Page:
Critique of pure marmoset

Bibliographic Collection: 
CARTA-Inspired Publication
Publication Type: Journal Article
Authors: Preuss, Todd M.
Year of Publication: 2019
Journal: Brain Behav Evol
Volume: 93
Start Page: 92
Issue: 1
Pagination: 92-107
Date Published: 09/2019
Publication Language: eng
ISSN: 0003-2697
Keywords: Brain evolution,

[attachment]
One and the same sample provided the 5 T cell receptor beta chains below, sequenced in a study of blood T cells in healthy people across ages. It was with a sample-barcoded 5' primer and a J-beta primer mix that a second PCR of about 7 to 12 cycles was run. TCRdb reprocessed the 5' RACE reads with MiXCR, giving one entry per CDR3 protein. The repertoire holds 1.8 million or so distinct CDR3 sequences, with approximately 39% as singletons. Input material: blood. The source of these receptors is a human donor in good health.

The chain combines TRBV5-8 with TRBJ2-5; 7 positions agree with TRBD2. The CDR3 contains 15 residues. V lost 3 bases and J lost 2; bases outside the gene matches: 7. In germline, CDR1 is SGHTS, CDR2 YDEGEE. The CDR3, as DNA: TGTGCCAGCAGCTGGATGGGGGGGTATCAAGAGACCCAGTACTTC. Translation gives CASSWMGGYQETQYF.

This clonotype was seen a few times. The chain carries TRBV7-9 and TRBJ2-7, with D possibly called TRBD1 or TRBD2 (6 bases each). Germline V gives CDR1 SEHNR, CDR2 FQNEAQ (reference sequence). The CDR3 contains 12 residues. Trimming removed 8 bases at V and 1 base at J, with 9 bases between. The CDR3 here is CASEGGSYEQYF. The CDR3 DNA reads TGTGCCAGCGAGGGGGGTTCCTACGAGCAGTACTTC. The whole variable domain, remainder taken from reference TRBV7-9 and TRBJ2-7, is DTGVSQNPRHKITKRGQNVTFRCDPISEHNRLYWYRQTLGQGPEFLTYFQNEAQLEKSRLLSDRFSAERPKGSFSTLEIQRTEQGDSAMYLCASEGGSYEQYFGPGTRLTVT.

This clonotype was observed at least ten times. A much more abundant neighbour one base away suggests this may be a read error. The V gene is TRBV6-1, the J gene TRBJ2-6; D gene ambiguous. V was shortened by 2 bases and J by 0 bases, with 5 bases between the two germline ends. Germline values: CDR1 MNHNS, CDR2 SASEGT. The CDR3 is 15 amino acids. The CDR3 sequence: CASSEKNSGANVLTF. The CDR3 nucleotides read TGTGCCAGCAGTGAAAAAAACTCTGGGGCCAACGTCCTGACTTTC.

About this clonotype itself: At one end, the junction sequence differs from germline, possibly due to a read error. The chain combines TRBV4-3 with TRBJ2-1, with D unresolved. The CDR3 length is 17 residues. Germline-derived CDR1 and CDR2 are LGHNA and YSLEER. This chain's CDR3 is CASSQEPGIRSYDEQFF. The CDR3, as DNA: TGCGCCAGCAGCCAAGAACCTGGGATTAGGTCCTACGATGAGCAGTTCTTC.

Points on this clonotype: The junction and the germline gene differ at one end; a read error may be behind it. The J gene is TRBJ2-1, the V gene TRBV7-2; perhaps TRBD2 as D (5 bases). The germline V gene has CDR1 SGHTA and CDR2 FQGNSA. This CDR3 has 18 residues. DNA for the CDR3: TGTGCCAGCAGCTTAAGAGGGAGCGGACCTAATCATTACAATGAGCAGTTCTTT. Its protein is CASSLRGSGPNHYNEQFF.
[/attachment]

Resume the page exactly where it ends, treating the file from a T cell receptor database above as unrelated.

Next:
The common marmoset, a New World (platyrrhine) monkey, is currently being fast-tracked as a non-human primate model species, especially for genetic modification but also as a general-purpose model for research on the brain and behavior bearing on the human condition. Compared to the currently dominant primate model, the catarrhine macaque monkey, marmosets are notable for certain evolutionary specializations, including their propensity for twin births, their very small size (a result of phyletic dwarfism), and features related to their small size (rapid development and relatively short lifespan), which result in these animals yielding experimental results more rapidly and at lower cost. Macaques, however, have their own advantages. Importantly, macaques are more closely related to humans (which are also catarrhine primates) than are marmosets, sharing approximately 20 million more years of common descent, and are demonstrably more similar to humans in a variety of genomic, molecular, and neurobiological characteristics. Furthermore, the very specializations of marmosets that make them attractive as experimental subjects, such as their rapid development and short lifespan, are ways in which marmosets differ from humans and in which macaques more closely resemble humans. These facts warrant careful consideration of the trade-offs between convenience and cost, on the one hand, and biological realism, on the other, in choosing between non-human primate models of human biology. Notwithstanding the advantages marmosets offer as models, prudence requires continued commitm